Usually the advanced 155 and 152 mm modular self-propelled artillery platforms play a key role on the battlefield. They are the basic support means for the forces involved in the conflict at short and medium distance. The short ranges are secured by mortars, the long ranges are secured by larger calibre rocket launchers. 105 mm light cannons, based on wheeled platforms or taking on a towed form, are an intermediary measure, between the mortars and the heavy self-propelled artillery.
The effectiveness of artillery and rocket systems depends on numerous factors alongside their calibre - but the calibre indeed plays the most important role here. Undoubtedly, the systems that allow for rapidly obtaining the target coordinates and location of the nearest friendly assets and elements can be listed among the factors above. Every soldier, every system, every element and every unit on the battlefield, when creating a proper warfighting tool, shall yield full control over that tool and remain aware of the events around.
The approach as such is to make it possible to remain one step ahead of the enemy or at least to hamper his actions, which would in consequence make it possible to maintain tactical or even operational advantage. This is done mainly through increased mobility, enhanced situational awareness and use of advanced technologies, including non-kinetic means (cyber warfare and new generation electronic warfare) and solutions readily available on the market.
All of the armament systems available shall be embedded within the holistic battle management system so that they form a complementary scheme. To meet this assumption one should be driven towards acquisition of multi-purpose armament that can act against a wide spectrum of threats, with objective assessment of operation and own financial capacity. Numerous armies are aware of that and they are trying to skillfully merge the contradictory requirements related to acquisition of advanced armament, high cost of maintenance, and lack of an ability to implement the planned modernization initiatives simultaneously.
Not only do the 155 and 152 mm self propelled howitzer systems include the cannon itself, as they also should encompass a system that secures the operations. This is complemented by an effective training process created for the howitzer crews and for the auxiliary personnel. Furthermore the user should also be making efforts to procure new types of ammunition and secure the modernization of those. Equipment as such may be very effective, but it must be coupled with an expansive and costly support system.
And thus some countries also introduced cheaper counterparts of systems as such: towed systems of the same or smaller calibre. Here the economic factor is not the only reason that needs to be taken into account. There was also a need to provide artillery support for units that carry out operations in specific terrain where use of the heavy tracked or wheeled systems would be difficult and cost-ineffective.
This also applies to low- and medium-intensity conflicts that have been, recently, quite common. Manoeuvrability, pace and dynamics involved in such operations, often separated from the support elements, and limited airlift capacity and rough terrain, usually exclude use of heavy towed systems as well.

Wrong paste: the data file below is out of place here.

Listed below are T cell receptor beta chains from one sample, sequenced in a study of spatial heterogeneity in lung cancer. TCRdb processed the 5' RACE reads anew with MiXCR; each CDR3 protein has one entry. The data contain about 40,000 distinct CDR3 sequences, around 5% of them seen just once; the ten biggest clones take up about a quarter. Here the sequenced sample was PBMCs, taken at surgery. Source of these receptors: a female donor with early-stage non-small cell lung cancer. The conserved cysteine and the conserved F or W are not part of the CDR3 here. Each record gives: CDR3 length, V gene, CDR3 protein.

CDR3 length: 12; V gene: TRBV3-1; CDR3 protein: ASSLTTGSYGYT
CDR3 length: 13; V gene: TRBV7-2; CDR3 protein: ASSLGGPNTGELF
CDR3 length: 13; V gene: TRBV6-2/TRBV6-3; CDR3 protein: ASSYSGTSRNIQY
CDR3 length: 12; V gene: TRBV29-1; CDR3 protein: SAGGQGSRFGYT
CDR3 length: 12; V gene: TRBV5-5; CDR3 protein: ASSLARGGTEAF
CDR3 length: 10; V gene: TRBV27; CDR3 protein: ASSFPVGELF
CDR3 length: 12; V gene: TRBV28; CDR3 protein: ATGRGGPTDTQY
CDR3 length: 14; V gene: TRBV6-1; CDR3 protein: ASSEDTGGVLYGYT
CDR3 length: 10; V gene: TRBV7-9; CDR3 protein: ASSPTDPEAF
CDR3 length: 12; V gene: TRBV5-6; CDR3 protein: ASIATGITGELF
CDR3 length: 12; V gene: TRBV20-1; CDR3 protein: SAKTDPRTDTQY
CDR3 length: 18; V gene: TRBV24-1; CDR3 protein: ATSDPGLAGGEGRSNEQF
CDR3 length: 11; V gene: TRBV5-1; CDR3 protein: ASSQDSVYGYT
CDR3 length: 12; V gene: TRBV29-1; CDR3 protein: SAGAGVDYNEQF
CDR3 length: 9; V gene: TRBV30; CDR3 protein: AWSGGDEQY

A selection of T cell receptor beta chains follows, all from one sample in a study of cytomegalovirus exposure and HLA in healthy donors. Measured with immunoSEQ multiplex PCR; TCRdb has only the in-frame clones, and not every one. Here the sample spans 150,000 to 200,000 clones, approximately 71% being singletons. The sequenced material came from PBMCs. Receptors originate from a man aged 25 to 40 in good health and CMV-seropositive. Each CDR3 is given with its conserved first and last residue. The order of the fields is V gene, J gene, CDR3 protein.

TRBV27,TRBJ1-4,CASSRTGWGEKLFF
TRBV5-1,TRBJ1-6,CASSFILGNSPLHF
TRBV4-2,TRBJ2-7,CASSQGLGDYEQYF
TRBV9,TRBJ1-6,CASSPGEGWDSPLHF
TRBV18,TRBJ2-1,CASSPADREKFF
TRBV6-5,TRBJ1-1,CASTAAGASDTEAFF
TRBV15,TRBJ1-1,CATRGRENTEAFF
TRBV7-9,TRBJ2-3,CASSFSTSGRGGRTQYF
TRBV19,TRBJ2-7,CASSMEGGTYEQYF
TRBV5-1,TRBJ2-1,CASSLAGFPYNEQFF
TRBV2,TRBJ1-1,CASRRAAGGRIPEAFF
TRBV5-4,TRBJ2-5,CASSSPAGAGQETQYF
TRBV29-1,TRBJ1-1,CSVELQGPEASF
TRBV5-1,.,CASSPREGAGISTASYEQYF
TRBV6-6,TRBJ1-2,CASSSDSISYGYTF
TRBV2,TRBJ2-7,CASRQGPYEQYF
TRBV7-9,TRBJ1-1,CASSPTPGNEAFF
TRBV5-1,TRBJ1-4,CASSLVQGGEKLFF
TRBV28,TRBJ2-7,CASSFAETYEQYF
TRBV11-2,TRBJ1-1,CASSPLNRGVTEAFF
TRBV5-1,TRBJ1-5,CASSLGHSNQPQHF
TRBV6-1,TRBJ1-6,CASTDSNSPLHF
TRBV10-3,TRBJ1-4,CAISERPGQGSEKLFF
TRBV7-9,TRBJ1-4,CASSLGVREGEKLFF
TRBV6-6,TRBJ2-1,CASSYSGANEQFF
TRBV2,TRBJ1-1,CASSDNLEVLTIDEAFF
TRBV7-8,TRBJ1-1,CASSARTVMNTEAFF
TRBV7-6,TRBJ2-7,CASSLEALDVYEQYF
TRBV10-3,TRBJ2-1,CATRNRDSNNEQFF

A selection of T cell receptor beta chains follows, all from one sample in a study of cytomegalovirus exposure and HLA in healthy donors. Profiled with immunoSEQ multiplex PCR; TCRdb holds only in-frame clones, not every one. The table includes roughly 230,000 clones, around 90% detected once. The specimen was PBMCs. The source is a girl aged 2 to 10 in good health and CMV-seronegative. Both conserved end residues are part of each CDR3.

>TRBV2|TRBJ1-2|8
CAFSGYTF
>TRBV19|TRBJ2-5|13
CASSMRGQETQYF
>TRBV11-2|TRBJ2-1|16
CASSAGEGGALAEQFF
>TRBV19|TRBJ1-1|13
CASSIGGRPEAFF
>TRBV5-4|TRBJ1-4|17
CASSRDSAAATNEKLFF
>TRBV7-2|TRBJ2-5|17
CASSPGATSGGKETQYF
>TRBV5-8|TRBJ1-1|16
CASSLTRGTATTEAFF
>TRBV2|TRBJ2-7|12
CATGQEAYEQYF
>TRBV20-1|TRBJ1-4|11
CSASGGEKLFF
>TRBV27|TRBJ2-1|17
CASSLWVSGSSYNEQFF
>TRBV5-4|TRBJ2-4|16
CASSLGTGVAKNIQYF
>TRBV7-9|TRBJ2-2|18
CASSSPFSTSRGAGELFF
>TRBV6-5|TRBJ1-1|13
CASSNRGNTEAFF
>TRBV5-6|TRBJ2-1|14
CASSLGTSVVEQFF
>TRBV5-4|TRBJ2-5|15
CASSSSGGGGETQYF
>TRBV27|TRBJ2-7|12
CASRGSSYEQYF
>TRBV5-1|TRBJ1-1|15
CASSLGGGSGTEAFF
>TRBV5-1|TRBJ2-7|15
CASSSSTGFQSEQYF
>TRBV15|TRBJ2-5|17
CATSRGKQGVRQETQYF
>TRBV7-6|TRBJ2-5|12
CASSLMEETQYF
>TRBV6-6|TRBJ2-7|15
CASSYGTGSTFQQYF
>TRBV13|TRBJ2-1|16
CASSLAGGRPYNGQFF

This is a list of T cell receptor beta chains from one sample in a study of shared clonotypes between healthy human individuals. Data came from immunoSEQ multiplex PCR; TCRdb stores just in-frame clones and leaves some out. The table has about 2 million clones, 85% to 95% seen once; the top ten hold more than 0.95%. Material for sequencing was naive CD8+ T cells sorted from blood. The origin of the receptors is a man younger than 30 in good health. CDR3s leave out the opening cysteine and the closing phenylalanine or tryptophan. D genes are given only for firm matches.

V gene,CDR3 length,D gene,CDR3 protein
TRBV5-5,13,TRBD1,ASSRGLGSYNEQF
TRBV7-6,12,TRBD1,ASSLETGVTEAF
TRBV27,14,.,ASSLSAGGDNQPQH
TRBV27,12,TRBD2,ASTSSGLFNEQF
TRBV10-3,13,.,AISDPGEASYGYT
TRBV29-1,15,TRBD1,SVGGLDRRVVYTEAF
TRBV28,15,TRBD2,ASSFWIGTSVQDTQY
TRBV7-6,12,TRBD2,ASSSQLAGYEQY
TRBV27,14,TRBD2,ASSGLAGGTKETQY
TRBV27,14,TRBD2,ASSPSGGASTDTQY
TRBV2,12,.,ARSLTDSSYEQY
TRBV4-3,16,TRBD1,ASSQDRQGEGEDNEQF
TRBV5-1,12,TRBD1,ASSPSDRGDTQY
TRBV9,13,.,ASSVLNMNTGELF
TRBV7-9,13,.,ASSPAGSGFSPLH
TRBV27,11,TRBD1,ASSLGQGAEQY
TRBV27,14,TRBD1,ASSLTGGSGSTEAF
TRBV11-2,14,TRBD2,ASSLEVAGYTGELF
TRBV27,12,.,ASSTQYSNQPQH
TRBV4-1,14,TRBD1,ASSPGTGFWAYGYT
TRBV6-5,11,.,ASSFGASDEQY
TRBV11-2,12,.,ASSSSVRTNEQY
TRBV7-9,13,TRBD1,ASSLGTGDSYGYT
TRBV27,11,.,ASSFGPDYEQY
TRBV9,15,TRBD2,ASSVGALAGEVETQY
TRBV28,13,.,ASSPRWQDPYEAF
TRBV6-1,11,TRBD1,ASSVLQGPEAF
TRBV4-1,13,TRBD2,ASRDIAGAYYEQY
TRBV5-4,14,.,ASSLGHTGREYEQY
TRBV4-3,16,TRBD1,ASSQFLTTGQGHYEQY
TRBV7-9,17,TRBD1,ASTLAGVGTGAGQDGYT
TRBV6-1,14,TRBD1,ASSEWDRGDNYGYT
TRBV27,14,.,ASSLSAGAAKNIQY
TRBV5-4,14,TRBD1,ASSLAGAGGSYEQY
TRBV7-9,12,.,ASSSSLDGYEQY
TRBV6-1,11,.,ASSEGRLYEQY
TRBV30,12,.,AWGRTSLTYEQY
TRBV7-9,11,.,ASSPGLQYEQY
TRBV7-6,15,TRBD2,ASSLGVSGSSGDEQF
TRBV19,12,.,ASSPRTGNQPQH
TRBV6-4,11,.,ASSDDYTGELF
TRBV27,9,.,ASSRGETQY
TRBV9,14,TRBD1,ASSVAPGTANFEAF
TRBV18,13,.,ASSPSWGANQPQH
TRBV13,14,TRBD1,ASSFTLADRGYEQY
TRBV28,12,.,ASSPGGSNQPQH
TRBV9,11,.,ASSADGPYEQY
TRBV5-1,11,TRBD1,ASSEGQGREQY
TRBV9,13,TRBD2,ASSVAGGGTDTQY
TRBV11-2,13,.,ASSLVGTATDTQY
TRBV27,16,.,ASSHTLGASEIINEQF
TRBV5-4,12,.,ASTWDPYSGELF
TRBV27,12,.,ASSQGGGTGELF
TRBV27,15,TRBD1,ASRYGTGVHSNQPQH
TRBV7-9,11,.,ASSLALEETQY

However, the towed 155 mm howitzers are still quite common nowadays. The older heavier models fall behind the self-propelled platforms, when it comes to the offered capabilities. The latest solutions such as the M777A2 system (or the newly developed M777ER solution) have been tailored for being used by special units of the US Army or USMC. The M777 is a very good, yet expensive howitzer, also requiring special tactics for being employed effectively.
So, is there still any space available for towed systems of smaller calibres? It seems so, but on condition that they meet several fundamental requirements. First, these cannons need to be cheap to acquire and operate. Secondly, the design and principles of us should be simplified. These assets should be very rugged and resistant to the environments in which they would be potentially used.
The simple design does not equate to lack of adaptation to use of the modern positioning systems, system that would support laying down fire or use of modern rounds. Light cannons also need to be able to fire the rounds rapidly, to act against potential targets in a short period, with a high intensity of fire. They should also be tailored to use many types of ammunition, both the older ones, as well as the modern precision rounds or rounds of extended range.
The towed 105 and 122 mm cannons are still quite common in numerous armies around the world. Apart from the economics and the quantity of ammunition or cannons stored, other factors should be taken into account, including the ones related to the requirements entailed by some of the contemporary military operations (tactical and operational manoeuvrability and carrying out irregular activities). A major role is played by the specific terrain in which the systems as such are used (mountains, highlands, swamps, forests, deserts, etc.), or urbanized areas where the cannons are employed (narrow streets, tightly arranged buildings, bridges of low capacity etc.).
Considering the design features, the main advantages of the 105/122 mm towed artillery stem from its low weight, modular and simple design. One should also note that towed cannons are much cheaper to manufacture than their self-propelled counterparts, same applies to the maintenance or training (simplicity of use also counts here).
Furthermore, 105 mm cannons may also be based on commonly available platforms such as the multi-purpose high mobility wheeled vehicles (such as the HMMWV platform). The currently operated reconnaissance, command and precision targeting as well as fire assets (including precision guided rockets and rounds) seemingly make the towed cannons less valuable tactically, while the cannons themselves are becoming vulnerable. Considering the above, it is required to employ special tactics and procedures of operational use and ensure a high degree of cooperation with other armament and support systems. It is also required that cannons as such are operated by the selected military units, where the advantages would hide or at least balance out the noticeable deficiencies.